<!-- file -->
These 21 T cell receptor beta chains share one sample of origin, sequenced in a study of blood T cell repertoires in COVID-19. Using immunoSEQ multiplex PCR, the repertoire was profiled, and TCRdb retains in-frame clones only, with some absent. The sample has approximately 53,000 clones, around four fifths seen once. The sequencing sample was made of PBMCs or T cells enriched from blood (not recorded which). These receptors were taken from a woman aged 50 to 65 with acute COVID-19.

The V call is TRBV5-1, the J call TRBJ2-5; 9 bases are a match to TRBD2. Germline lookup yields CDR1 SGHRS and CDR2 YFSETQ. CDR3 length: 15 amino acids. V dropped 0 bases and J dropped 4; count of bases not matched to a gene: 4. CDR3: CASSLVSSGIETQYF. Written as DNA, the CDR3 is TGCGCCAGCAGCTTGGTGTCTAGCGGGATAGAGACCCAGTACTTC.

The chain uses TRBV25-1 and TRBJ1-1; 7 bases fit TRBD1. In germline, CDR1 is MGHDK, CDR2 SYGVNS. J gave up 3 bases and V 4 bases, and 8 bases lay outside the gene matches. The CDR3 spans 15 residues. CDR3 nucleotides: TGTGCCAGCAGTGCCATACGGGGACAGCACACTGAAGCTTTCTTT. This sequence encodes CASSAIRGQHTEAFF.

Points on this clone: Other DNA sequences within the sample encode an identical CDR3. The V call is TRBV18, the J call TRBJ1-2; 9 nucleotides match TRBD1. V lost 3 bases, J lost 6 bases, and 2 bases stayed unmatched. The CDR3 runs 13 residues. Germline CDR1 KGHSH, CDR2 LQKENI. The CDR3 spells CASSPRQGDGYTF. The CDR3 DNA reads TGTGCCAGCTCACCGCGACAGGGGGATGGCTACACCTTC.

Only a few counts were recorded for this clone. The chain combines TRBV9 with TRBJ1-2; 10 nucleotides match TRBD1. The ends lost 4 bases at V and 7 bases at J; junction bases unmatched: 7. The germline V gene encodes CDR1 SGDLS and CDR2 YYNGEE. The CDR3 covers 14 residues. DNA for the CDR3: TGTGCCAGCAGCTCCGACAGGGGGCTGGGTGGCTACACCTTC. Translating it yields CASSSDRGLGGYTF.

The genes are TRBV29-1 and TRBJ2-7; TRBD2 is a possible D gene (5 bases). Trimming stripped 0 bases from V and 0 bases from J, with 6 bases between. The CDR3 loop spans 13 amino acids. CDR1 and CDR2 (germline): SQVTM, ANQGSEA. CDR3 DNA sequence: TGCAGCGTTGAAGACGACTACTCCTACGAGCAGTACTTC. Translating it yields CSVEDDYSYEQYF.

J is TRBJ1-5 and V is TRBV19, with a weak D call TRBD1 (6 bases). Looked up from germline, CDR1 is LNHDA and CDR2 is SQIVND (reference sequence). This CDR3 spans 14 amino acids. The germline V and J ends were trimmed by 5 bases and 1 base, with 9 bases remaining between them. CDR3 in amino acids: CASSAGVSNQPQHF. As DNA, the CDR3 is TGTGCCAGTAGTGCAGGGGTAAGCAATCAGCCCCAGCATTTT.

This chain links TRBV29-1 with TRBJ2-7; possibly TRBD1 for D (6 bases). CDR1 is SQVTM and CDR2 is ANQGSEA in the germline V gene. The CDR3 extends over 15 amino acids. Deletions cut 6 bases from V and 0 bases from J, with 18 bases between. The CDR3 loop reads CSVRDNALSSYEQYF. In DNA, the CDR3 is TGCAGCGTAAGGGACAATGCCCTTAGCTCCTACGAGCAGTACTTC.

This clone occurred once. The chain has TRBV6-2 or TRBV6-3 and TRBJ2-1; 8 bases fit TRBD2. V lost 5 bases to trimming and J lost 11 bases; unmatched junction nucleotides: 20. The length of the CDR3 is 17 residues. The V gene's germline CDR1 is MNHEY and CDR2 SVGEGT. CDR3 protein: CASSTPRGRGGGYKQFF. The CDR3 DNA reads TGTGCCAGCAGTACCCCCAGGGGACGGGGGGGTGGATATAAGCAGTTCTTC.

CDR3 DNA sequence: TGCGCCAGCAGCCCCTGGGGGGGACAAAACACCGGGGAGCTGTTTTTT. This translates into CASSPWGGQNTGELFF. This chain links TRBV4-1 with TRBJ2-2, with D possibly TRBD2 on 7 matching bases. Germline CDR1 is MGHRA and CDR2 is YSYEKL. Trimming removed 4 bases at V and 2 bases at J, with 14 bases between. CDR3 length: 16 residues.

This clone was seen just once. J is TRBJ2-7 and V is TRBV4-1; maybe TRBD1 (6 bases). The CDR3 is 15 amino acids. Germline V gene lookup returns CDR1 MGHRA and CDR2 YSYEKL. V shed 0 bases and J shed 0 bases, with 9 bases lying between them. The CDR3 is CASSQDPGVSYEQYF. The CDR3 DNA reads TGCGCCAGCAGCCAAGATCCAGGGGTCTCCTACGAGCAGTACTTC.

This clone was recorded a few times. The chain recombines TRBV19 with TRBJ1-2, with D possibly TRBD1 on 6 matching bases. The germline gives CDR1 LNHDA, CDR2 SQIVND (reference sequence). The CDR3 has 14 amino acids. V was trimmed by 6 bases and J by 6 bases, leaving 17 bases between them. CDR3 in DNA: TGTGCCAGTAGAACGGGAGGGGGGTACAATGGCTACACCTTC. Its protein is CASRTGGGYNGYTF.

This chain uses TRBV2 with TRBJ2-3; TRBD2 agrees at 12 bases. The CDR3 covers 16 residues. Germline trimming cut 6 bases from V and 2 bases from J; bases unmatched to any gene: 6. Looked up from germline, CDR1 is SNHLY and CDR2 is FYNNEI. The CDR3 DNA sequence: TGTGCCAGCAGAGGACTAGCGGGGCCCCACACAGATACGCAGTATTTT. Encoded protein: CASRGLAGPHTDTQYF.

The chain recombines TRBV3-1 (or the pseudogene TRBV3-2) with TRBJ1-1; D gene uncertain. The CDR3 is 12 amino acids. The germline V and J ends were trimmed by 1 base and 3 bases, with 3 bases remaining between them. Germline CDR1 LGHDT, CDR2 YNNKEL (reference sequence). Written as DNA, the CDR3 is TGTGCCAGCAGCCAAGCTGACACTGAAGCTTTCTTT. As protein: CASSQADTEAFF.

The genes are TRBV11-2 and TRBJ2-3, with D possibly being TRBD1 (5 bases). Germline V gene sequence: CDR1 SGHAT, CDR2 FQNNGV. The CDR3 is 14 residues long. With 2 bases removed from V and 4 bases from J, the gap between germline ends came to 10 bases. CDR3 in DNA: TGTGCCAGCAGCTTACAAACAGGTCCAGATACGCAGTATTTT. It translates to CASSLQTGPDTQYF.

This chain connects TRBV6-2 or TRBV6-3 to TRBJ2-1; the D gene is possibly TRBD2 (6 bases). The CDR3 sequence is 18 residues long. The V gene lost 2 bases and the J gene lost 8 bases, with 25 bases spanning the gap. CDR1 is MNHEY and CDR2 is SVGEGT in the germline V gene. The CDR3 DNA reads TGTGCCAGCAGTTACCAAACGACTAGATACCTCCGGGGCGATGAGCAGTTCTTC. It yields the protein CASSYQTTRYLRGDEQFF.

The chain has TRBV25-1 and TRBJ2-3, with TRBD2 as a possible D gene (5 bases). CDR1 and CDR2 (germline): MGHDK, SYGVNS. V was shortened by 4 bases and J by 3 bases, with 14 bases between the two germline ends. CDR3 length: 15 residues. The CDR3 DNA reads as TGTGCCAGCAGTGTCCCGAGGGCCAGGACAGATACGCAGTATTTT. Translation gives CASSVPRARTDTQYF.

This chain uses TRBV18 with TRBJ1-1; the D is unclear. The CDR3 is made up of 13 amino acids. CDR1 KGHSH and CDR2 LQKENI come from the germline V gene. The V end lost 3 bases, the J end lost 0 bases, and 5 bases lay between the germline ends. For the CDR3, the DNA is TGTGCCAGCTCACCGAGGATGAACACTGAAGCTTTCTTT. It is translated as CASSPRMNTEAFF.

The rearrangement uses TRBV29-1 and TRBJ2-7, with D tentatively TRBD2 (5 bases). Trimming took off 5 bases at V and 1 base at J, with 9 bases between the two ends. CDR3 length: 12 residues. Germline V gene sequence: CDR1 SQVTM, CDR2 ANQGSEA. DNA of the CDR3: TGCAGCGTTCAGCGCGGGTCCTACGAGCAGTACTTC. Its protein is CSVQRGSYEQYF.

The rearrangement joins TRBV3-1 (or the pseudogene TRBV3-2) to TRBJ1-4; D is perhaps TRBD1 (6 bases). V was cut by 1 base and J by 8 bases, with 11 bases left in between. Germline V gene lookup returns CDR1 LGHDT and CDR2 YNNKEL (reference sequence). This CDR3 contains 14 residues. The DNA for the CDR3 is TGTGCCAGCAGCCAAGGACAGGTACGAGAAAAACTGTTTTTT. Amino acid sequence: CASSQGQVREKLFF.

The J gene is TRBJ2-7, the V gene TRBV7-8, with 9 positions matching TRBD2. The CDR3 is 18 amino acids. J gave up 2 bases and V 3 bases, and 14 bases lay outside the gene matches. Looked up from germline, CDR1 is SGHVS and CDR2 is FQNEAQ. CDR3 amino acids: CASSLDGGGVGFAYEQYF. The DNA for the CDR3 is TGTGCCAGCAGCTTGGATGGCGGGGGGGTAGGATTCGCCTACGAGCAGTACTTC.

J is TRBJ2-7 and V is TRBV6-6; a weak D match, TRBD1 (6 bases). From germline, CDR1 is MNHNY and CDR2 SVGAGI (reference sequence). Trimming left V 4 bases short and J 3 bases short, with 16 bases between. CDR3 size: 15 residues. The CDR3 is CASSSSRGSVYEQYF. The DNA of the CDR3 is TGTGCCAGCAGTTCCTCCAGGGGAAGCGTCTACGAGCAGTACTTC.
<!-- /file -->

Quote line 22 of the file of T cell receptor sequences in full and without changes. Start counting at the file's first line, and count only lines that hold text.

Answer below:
J is TRBJ2-7 and V is TRBV6-6; a weak D match, TRBD1 (6 bases). From germline, CDR1 is MNHNY and CDR2 SVGAGI (reference sequence). Trimming left V 4 bases short and J 3 bases short, with 16 bases between. CDR3 size: 15 residues. The CDR3 is CASSSSRGSVYEQYF. The DNA of the CDR3 is TGTGCCAGCAGTTCCTCCAGGGGAAGCGTCTACGAGCAGTACTTC.